Vegetated filter strips are a pre-treatment Best Management Practice (BMP) designed to remove solids from stormwater runoff. The vegetation can consist of natural and established vegetation communities and can range from turf grass to woody species with native grasses and shrubs. Because of the range of suitable vegetation communities, vegetated filter strips can be easily incorporated into landscaping plans; in doing so, they can accent adjacent natural areas or provide visual buffers within developed areas. They are best suited for treating runoff from roads, parking lots and roof downspouts.

Their primary function is to slow runoff velocities and allow sediment in the runoff to settle or be filtered by the vegetation. By slowing runoff velocities, they help to attenuate flow and create a longer time of concentration. Filter strips do not significantly reduce runoff volume, but there are minor losses due to infiltration and depression storage.

Filter strips are most effective if they receive sheet flow and the flow remains uniformly distributed across the filter strip. Channelized flow significantly reduces the effectiveness of a filter strip because flow velocities are minimally reduced and the effects of filtration through plant stems and accumulated thatch on the ground surface is lost.

Permit applicability

Vegetated filter strips are included in the "Infiltration/Filtration" category (Section III.D.1) of the MPCA Construction Stormwater General Permit and will usually require such a permit as part of the overall construction project. Properly designed vegetated filter strips also satisfy permit requirements for pre-treatment for certain stormwater quality BMPs. Retrofits are cases in which construction of a vegetated filter strip may not require a MPCA Permit, although the permit’s standards may still provide design guidelines. Additional permits may be necessary depending on the jurisdiction and the proposed location of the vegetated filter strip.

Retrofit applicability

The ability to retrofit a site to incorporate a vegetative filter strip is highly dependent on existing conditions and how well the filter strip conforms to design requirements. As noted in the overview and design guidelines, vegetated filter strips are much more effective if they receive sheet flow and if the filter strip has a low gradient. A retrofit may therefore require additional grading or repaving to create sheet flow and/or create a grade suitable for effective pretreatment. The availability of space for the filter strip will impact its effectiveness, particularly if the available space is smaller than design guidelines stipulate. In such cases, the pretreatment needs should be evaluated to determine if a potentially undersized filter strip is the most appropriate pretreatment option.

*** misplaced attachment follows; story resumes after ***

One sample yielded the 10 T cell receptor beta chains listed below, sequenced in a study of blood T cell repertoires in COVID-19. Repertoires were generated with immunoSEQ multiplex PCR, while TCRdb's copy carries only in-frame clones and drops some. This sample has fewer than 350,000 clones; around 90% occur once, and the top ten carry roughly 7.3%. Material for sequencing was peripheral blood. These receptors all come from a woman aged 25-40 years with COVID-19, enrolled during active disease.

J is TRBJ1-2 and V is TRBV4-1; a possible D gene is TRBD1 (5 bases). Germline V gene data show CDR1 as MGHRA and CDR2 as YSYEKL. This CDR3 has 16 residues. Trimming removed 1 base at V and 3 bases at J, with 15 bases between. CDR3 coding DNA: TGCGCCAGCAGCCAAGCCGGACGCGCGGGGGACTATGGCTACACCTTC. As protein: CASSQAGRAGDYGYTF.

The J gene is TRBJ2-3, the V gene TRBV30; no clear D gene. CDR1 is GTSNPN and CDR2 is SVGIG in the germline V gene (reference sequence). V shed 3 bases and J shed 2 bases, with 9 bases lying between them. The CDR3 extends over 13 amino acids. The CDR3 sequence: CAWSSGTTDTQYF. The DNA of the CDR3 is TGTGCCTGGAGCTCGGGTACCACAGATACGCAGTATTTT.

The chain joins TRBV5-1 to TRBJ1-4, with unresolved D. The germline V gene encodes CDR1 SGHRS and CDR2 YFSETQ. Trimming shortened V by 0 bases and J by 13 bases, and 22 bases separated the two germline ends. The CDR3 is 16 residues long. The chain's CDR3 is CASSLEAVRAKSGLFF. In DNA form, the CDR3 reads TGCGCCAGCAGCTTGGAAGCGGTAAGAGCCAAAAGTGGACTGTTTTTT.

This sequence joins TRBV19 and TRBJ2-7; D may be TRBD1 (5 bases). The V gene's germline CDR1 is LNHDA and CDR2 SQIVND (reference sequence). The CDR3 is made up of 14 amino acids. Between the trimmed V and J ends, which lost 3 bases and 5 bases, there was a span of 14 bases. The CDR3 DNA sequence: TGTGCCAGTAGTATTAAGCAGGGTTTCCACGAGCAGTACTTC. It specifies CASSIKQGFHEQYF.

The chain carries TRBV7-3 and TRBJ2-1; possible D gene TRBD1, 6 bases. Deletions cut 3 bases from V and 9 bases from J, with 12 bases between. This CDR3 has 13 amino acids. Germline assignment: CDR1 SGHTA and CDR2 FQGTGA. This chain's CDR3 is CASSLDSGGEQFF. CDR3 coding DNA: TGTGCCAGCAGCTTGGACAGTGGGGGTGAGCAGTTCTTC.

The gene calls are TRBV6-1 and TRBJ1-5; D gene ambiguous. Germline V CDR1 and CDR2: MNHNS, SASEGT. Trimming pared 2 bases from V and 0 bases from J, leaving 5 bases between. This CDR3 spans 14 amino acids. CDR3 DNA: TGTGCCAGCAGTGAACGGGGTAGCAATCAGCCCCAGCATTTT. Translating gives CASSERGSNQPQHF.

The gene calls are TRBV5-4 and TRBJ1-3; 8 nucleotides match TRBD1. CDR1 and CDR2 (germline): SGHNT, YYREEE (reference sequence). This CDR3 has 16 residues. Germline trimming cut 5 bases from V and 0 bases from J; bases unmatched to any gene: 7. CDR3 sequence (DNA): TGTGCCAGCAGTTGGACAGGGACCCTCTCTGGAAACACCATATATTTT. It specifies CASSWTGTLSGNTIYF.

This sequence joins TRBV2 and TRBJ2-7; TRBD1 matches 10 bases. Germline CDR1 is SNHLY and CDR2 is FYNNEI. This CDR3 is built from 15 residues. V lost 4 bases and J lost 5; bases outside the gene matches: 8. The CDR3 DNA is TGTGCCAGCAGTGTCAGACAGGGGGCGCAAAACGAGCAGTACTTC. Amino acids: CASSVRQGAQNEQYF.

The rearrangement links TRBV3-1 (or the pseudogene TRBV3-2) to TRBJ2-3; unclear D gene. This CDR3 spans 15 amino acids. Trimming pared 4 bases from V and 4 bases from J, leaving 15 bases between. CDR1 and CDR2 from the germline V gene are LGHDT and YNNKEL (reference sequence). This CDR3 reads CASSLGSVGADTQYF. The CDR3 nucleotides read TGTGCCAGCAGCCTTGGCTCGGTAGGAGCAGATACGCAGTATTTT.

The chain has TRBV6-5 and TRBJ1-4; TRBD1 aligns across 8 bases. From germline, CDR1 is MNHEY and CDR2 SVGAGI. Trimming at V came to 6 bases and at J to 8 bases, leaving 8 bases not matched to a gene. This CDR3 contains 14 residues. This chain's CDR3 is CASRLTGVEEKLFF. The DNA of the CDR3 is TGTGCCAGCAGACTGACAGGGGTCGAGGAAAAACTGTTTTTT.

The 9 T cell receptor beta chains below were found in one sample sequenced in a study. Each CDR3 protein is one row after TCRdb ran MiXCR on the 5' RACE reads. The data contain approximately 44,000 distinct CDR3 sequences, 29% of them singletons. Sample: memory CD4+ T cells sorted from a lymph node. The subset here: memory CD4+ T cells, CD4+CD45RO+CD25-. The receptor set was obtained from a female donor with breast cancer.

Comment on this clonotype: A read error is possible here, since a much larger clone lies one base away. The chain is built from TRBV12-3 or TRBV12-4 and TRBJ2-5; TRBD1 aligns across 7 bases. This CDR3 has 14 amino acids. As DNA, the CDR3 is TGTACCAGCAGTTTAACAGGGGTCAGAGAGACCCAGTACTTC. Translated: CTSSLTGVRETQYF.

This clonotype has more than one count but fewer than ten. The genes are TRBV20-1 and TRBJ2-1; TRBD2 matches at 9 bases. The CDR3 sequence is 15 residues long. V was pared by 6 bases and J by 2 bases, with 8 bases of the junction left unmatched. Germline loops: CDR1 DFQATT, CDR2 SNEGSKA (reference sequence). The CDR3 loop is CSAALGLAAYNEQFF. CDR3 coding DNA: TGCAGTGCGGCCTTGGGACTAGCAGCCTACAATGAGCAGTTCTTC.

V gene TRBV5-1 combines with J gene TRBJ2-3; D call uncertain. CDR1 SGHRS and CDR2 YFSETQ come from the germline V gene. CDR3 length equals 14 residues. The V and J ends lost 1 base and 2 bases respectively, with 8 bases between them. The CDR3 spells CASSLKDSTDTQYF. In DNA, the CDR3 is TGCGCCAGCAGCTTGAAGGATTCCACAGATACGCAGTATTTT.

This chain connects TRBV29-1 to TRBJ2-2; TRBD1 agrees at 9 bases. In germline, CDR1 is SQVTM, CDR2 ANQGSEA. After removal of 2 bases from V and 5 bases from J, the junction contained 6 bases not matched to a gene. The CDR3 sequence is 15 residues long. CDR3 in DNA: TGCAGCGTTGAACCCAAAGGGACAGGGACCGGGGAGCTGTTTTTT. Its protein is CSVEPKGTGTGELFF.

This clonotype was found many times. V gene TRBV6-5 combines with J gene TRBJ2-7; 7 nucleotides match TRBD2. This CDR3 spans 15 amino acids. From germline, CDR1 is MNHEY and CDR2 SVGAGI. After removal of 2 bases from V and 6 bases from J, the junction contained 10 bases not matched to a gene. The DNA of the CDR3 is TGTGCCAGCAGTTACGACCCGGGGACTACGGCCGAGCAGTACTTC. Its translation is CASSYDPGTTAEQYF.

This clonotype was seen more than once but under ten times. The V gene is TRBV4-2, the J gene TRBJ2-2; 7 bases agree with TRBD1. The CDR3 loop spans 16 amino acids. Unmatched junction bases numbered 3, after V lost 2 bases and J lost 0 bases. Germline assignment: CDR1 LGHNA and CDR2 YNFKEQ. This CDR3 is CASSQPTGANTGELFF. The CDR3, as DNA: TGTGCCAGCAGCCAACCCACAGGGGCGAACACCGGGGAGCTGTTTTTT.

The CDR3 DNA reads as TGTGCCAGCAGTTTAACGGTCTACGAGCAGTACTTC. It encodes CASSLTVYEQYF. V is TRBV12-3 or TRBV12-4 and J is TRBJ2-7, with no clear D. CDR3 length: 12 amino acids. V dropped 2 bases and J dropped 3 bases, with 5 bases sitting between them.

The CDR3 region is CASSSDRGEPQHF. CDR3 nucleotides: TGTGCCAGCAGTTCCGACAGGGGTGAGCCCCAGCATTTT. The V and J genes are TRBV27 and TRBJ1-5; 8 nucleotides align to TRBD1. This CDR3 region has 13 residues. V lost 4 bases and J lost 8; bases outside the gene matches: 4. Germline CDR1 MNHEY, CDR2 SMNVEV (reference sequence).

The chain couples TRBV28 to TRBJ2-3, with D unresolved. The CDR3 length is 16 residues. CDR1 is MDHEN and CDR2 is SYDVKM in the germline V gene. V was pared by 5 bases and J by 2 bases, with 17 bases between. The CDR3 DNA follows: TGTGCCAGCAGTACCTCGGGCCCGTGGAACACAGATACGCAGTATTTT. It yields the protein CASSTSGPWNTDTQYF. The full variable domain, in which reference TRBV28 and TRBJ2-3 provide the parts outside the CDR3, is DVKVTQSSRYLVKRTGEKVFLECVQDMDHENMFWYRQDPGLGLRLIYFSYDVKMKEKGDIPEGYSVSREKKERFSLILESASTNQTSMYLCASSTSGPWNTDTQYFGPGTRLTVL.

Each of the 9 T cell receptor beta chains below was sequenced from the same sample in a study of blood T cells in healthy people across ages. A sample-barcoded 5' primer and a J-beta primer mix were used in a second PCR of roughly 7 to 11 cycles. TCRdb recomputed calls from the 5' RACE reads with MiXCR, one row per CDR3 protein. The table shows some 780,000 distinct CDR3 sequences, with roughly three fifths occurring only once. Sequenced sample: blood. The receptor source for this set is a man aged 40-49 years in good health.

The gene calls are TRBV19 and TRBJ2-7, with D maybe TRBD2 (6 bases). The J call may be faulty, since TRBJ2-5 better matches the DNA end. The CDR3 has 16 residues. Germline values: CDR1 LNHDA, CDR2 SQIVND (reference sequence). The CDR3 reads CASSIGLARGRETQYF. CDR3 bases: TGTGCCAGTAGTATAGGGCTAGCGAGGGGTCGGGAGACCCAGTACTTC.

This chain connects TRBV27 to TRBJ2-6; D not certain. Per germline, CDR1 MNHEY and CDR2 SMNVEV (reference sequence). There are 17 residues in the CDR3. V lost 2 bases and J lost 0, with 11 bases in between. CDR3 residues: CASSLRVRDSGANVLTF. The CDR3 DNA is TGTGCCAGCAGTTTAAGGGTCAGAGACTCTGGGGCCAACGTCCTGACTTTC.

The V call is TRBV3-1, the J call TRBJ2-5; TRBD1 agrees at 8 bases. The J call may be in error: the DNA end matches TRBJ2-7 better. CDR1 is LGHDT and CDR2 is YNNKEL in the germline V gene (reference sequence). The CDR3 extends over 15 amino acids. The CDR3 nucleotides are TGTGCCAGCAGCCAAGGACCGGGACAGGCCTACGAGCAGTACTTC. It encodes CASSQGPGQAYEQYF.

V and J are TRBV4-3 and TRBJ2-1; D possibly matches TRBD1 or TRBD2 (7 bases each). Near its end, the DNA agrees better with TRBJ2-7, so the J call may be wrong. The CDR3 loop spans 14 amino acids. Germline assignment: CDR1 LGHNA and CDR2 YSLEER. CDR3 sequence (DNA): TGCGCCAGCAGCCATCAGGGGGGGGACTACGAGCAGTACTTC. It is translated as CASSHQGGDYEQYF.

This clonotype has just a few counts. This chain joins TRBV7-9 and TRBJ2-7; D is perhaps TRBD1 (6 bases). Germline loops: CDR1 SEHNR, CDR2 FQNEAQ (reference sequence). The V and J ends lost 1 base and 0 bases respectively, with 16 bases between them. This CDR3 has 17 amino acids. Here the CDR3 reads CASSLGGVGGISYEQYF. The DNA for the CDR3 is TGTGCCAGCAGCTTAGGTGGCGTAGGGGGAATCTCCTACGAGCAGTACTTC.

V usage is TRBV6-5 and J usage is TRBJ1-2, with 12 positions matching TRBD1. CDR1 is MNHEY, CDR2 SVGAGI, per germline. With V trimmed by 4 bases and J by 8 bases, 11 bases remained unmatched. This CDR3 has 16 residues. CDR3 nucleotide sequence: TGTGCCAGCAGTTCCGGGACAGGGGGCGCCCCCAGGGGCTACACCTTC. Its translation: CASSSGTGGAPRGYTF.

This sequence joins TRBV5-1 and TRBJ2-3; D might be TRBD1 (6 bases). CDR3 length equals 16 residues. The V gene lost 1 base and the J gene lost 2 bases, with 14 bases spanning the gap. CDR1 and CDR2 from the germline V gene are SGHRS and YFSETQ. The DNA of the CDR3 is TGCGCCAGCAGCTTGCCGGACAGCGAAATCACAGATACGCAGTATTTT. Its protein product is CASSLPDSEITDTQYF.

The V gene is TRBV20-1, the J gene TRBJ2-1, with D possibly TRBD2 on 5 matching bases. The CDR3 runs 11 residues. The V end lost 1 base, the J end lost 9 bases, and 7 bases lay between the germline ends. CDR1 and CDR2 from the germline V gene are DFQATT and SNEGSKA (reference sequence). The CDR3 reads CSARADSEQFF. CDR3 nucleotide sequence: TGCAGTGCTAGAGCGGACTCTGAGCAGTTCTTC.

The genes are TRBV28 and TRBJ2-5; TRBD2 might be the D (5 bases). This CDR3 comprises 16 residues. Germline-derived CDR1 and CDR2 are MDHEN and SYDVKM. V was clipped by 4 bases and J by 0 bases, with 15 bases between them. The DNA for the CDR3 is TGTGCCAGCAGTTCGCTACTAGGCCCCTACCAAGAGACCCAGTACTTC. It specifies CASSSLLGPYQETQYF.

Cold climate suitability

During the winter season, vegetated filter strips can become covered with snow and ice, causing runoff to find an alternate flow path or possibly flow on top of ice-covered ground and away from the filtering ability of the vegetation. Furthermore, the frozen ground eliminates the minor benefit of infiltration.

Special receiving waters suitability

Design restrictions for filtration BMPs hold true for vegetated filter strips specifically. While the design of filter strips can utilize a variety of vegetation communities, native vegetation with robust root systems should be used immediately adjacent to water bodies to provide additional bank stabilization and provide natural cover for habitat.

Summary of design restrictions for special waters.
Link to this table

BMP Group receiving water
A Lakes B Trout Waters C Drinking Water D Wetlands E Impaired Waters
Filtration Some variations NOT RECOMMENDED due to poor phosphorus removal, combined with other treatments RECOMMENDED RECOMMENDED ACCEPTABLE RECOMMENDED for non-nutrient impairments


Water quality benefits

Properly designed vegetated filter strips slow runoff velocities and allow sediment in the runoff to settle or be filtered by the vegetation. In addition to filtering solids, vegetated filter strips can also remove portions of other pollutants in runoff, including small particulates, hydrocarbons, heavy metals and nutrients such as phosphorus and nitrogen. The removal mechanisms include sedimentation, filtration, adsorption, infiltration, biological uptake, and microbial activity.